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Wednesday, 13 November 2002
Page: 6192

Senator PATTERSON (Minister for Health and Ageing) (11:29 AM) —I believe this debate has been conducted in a very civil way, but Senator Harradine did actually say that human embryos will be `killed' to create stem cells. Let me say—and I said last night that I did not want to use the euphemism `succumb'—that human embryos are killed when they are excess embryos, and so those embryos would have been killed whatever. We do not want to use euphemisms like `succumb'—I said `die'— but defreezing them kills them. These embryos would have died—would have been killed—anyway. I am just making that point.

I will be opposing any amendments which seek to ban the offering or receiving of valuable consideration for human embryonic stem cells or any other product derived from the human embryo. The effect of the proposed amendments is quite far-reaching. I believe it goes well beyond the COAG decision and also acts as a serious disincentive for research in Australia—something which is contrary to the Research Involving Embryos Bill 2002. I understand that some people in this chamber are totally opposed to embryonic stem cell research—and that is the difficulty in having this debate, because people are coming from a totally different premise. The proposed amendments would ban the receipt of any valuable consideration for the offering or receipt of embryonic stem cell lines and any products of embryonic stem cell lines. This means that not only can money not be exchanged but no inducement of any kind can be offered in relation to stem cell lines.

It is inconsistent with current international practice, whereby researchers who have embryonic stem cell lines are making those lines available to others for valuable consideration. For example, I am aware of an Australian company that have an agreement with the Public Health Service of the US government to make embryonic stem cell lines available to the Public Health Service or researchers funded by them. While the agreement does not provide for exchange of money for stem cell lines, it does provide that the Australian company can enter agreements for commercialisation of materials developed by the Public Health Service or its researchers, using ES Cell International stem cell lines on terms not less favourable than other similar commercial agreements granted by the company. As the proposed amendments ban any `valuable consideration' from being offered or received for stem cell lines, these existing arrangements with the US government would be illegal.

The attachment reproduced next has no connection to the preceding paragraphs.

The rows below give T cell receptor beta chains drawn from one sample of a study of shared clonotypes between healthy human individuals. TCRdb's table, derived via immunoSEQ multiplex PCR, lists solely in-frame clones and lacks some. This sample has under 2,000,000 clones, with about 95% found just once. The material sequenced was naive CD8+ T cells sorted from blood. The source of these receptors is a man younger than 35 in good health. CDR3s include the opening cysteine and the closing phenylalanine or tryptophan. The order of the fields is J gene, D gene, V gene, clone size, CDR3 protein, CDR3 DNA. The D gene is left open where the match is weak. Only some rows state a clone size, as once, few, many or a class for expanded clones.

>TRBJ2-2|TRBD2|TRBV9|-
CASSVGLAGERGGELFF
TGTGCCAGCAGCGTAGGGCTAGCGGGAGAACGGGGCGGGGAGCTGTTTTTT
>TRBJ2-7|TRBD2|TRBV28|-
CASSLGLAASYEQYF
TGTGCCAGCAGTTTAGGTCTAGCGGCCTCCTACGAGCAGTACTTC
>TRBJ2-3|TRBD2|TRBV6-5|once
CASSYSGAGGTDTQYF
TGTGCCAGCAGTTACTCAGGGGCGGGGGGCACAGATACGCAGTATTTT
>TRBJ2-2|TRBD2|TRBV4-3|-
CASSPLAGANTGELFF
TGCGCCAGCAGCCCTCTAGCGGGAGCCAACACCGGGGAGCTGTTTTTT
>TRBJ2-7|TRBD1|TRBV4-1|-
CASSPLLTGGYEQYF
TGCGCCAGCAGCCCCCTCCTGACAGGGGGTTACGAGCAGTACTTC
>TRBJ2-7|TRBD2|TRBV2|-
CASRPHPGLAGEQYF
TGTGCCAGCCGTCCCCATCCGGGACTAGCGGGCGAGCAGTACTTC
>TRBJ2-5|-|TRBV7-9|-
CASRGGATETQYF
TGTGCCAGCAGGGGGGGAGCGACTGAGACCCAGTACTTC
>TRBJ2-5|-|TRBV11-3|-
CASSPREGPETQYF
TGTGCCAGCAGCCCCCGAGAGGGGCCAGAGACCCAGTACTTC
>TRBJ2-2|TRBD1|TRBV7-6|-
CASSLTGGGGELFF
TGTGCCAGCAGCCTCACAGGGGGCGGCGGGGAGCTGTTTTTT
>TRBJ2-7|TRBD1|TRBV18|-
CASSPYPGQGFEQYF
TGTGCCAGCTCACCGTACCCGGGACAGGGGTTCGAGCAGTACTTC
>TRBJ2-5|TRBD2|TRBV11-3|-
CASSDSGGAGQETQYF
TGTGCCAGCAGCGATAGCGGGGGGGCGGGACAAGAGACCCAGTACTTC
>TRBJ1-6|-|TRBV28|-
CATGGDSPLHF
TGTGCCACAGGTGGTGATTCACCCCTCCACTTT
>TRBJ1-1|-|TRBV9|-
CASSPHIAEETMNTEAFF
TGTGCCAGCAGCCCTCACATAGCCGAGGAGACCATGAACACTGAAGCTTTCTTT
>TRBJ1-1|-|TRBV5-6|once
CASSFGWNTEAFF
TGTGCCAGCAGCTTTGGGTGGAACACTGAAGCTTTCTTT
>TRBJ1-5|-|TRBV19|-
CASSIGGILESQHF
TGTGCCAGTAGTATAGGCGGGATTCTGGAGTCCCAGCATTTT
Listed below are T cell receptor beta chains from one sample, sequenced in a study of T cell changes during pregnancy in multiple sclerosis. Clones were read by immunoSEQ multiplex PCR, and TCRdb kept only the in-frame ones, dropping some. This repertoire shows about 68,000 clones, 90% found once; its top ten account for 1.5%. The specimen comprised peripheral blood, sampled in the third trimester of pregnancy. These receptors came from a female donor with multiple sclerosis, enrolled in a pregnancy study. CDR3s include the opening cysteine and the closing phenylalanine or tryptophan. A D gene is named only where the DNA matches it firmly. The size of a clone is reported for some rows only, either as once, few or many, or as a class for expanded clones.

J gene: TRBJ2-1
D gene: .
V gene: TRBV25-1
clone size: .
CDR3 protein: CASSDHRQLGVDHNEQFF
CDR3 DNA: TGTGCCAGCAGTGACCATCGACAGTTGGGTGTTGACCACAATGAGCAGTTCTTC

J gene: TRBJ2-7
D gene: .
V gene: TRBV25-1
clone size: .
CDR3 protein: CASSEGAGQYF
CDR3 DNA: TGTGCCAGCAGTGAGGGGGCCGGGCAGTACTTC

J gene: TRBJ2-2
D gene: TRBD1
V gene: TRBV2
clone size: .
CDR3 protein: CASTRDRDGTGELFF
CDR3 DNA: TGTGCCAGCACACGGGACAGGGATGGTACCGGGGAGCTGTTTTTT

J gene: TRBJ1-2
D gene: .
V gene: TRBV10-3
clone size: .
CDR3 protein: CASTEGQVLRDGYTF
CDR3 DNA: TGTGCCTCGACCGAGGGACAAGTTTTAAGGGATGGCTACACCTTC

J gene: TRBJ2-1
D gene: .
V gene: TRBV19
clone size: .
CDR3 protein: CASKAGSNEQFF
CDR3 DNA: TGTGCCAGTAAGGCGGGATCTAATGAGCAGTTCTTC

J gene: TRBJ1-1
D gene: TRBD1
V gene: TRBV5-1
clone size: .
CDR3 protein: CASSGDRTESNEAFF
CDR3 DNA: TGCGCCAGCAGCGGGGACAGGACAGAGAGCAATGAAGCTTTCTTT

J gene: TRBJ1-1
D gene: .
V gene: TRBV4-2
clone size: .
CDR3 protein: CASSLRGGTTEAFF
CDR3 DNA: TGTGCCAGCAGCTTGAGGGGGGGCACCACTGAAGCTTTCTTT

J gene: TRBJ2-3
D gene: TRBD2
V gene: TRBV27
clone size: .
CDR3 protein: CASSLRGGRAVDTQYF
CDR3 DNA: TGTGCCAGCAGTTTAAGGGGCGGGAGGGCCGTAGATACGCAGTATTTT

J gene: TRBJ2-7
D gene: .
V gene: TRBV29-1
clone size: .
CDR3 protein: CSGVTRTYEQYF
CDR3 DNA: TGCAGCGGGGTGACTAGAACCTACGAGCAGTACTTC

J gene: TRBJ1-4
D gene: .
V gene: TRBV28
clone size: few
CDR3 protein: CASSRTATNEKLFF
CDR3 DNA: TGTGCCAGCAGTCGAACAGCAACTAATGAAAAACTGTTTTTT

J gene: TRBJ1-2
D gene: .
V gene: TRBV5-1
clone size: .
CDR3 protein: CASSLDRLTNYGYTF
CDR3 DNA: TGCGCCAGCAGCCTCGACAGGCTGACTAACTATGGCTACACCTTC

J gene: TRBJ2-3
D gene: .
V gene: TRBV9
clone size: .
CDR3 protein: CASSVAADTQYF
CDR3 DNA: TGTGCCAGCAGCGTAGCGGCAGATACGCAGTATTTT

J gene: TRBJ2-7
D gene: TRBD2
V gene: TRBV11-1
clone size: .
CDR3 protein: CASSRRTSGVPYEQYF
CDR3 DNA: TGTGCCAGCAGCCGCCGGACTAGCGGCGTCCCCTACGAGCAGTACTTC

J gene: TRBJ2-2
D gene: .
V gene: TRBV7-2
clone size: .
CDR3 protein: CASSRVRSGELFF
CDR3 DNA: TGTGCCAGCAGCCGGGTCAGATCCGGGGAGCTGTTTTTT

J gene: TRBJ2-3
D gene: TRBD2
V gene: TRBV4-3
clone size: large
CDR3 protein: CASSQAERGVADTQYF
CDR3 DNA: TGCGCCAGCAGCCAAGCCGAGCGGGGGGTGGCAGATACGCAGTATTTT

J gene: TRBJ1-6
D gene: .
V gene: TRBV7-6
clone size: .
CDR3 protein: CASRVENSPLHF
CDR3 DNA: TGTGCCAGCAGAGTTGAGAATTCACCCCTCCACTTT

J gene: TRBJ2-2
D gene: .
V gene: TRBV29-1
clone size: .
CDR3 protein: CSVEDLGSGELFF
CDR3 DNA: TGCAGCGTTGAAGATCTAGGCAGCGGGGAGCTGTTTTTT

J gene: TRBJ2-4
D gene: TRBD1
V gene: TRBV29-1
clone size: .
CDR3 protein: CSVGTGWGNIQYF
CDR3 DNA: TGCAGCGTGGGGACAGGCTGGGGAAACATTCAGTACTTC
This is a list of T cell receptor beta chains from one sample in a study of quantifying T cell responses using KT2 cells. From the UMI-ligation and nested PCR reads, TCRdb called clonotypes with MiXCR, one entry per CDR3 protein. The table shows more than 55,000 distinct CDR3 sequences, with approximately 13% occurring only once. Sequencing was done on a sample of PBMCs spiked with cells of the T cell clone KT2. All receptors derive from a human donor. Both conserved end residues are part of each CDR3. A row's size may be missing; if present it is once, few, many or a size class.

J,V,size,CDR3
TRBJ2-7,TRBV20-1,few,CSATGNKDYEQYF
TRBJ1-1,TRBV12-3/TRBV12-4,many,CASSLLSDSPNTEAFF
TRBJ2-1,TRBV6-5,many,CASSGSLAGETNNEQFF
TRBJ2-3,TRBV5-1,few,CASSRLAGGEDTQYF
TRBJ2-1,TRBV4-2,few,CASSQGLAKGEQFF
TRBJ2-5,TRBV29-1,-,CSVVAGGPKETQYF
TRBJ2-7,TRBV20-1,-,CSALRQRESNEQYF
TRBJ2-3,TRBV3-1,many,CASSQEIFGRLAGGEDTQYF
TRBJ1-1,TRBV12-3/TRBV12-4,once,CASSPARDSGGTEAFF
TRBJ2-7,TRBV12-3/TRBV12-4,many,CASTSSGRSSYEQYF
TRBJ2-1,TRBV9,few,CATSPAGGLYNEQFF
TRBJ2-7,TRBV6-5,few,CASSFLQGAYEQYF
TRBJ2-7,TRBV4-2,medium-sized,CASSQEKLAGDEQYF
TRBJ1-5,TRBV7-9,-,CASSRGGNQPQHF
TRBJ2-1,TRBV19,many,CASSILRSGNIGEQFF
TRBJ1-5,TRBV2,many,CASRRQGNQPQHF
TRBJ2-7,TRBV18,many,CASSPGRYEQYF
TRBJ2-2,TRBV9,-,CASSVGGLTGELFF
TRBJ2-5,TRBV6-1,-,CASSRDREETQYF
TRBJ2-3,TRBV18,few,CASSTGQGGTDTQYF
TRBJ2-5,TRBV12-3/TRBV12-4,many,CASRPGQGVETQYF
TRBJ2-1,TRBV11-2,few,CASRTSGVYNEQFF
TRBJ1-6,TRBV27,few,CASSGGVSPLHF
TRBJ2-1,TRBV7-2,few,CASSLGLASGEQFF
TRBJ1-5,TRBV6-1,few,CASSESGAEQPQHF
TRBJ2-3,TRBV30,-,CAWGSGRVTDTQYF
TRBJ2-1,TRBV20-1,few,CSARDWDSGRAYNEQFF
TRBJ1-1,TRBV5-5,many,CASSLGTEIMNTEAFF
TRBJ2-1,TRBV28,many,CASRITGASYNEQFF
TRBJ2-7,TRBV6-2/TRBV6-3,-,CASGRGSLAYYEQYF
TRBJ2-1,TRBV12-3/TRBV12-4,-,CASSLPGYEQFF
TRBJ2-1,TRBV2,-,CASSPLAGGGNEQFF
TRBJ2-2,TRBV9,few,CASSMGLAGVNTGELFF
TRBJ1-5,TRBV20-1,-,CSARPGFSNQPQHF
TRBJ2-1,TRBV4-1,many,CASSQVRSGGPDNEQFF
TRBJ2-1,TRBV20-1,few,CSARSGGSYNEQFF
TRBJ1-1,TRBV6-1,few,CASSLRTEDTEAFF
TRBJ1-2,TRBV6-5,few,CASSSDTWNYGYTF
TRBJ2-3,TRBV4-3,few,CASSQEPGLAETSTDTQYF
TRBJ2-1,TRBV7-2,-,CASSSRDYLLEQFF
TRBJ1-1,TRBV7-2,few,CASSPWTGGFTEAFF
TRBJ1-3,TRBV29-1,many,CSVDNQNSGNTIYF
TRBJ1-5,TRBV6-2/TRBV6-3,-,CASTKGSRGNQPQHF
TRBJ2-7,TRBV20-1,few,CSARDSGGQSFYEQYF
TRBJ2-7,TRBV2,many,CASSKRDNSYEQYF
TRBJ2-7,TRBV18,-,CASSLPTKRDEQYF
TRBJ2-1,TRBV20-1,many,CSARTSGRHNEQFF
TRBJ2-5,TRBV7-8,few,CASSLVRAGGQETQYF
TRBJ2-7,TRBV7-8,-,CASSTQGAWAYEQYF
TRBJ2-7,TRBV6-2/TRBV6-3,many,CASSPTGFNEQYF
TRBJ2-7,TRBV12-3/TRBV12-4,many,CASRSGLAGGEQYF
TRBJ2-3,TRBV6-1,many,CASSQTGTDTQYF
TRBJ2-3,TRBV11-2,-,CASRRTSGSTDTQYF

Another consequence of Senator Harradine's proposed amendments is that no valuable consideration could be offered for any therapies that may be derived from the use of human embryos and embryonic stem cells. One of the major issues that has been discussed during the debate on the Research Involving Embryos Bill 2002 is whether the use of embryonic stem cells may give rise in future to potential therapies to treat life-threatening illnesses. If we ban payment for any therapies that may be developed from stem cells, we are effectively saying that Australian patients may be denied access to any such future therapies. The legislation would prohibit payment for any therapies that were developed overseas and imported into Australia. Australians could not even buy any therapies that were developed by Australian companies.

As I mentioned, I consider that the proposed amendments have far-reaching, undesirable effects and go beyond the scope of the COAG decision, which expressly excluded the regulation of embryonic stem cells. I therefore oppose Senator Harradine's amendments (7) and (8) in relation to clause 23.